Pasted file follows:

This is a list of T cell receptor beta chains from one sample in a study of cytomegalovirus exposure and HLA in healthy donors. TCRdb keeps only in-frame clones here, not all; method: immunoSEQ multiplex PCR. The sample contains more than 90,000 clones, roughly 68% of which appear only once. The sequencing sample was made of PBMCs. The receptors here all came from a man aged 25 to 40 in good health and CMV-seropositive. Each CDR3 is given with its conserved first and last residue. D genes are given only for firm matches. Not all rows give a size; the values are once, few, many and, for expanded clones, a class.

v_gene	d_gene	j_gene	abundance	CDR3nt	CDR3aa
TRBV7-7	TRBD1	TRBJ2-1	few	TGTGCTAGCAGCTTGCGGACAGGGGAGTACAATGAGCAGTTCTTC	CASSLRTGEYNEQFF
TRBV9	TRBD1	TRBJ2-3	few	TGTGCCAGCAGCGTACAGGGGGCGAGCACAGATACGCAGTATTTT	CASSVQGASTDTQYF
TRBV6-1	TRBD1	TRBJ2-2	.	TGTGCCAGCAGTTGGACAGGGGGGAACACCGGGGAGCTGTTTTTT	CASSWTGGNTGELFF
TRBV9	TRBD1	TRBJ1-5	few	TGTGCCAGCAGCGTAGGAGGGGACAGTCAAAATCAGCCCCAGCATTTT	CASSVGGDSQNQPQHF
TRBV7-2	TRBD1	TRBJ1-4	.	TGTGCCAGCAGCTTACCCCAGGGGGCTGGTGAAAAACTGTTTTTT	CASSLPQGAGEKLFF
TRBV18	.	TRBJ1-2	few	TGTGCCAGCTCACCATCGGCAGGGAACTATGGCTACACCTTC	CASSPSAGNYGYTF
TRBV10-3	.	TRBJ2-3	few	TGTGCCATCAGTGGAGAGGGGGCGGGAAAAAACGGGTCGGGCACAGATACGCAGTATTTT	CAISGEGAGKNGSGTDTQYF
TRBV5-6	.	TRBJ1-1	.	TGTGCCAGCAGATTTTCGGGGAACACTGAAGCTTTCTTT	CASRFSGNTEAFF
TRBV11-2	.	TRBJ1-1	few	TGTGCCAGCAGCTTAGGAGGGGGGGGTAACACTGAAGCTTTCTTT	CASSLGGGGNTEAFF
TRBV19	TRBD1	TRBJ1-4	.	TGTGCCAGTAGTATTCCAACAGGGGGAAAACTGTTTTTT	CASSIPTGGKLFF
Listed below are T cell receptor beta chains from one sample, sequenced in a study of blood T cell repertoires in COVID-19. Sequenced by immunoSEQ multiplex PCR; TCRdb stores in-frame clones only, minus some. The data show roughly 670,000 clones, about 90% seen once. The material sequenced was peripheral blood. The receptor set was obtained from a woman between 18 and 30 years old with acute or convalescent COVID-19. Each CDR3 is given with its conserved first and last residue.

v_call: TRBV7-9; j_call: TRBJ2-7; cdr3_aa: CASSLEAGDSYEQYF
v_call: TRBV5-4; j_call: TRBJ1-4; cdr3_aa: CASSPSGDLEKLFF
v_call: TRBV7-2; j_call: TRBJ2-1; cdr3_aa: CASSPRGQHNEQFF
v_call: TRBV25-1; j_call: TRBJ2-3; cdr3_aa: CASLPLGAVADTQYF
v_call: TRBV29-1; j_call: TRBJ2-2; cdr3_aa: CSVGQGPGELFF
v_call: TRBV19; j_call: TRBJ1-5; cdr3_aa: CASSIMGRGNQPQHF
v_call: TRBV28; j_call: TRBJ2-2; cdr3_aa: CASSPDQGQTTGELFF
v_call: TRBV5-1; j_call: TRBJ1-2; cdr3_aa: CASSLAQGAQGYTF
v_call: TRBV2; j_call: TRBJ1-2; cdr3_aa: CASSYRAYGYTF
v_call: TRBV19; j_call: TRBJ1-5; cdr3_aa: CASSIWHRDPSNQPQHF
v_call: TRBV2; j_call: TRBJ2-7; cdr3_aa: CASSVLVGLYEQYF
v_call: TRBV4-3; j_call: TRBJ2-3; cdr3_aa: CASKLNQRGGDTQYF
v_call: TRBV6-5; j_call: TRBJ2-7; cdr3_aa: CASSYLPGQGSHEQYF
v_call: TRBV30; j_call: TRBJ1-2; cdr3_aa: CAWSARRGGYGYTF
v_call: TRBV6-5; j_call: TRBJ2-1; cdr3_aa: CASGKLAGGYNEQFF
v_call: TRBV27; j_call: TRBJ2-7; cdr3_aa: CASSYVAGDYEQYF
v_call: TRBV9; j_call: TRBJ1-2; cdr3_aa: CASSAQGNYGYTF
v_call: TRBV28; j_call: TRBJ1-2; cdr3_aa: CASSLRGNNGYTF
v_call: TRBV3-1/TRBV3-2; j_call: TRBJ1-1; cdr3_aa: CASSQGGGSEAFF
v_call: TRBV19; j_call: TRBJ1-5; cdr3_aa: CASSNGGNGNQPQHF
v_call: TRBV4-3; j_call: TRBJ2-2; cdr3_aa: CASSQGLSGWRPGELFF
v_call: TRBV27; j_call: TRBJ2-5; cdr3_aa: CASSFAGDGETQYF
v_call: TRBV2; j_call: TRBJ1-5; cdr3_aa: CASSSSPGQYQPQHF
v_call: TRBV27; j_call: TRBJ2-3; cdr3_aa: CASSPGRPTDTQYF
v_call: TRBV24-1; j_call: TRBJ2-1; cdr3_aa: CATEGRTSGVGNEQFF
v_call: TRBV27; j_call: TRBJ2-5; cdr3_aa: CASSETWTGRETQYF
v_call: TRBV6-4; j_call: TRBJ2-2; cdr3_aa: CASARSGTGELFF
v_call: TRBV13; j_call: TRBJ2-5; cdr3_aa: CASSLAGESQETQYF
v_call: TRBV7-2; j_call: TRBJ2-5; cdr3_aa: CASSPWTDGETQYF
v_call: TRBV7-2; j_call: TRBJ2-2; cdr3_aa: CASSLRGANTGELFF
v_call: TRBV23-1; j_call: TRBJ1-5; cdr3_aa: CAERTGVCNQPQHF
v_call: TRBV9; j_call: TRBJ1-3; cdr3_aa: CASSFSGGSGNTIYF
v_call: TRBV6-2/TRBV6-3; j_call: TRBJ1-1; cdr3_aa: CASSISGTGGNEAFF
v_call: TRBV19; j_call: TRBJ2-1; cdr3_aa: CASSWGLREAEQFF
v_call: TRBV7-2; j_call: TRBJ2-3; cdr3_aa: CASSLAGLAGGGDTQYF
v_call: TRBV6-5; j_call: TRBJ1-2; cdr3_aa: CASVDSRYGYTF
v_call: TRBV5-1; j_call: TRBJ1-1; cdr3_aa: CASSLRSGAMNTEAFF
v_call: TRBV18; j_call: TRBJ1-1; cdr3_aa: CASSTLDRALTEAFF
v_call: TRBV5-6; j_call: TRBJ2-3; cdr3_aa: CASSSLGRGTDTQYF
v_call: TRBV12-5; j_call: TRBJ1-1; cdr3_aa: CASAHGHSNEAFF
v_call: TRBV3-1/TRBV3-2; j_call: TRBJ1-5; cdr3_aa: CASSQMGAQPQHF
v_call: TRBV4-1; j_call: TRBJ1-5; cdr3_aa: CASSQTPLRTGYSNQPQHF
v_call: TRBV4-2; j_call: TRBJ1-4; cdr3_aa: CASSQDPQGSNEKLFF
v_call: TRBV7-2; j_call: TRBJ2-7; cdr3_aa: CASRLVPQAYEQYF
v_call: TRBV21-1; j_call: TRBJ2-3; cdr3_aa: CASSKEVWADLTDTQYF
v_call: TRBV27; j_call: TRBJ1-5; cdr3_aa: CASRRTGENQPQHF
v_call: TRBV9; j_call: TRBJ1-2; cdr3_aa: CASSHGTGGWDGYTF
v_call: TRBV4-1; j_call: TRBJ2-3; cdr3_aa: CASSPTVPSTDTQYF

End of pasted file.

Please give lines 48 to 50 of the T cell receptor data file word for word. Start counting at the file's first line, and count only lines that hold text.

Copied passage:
v_call: TRBV7-2; j_call: TRBJ2-3; cdr3_aa: CASSLAGLAGGGDTQYF
v_call: TRBV6-5; j_call: TRBJ1-2; cdr3_aa: CASVDSRYGYTF
v_call: TRBV5-1; j_call: TRBJ1-1; cdr3_aa: CASSLRSGAMNTEAFF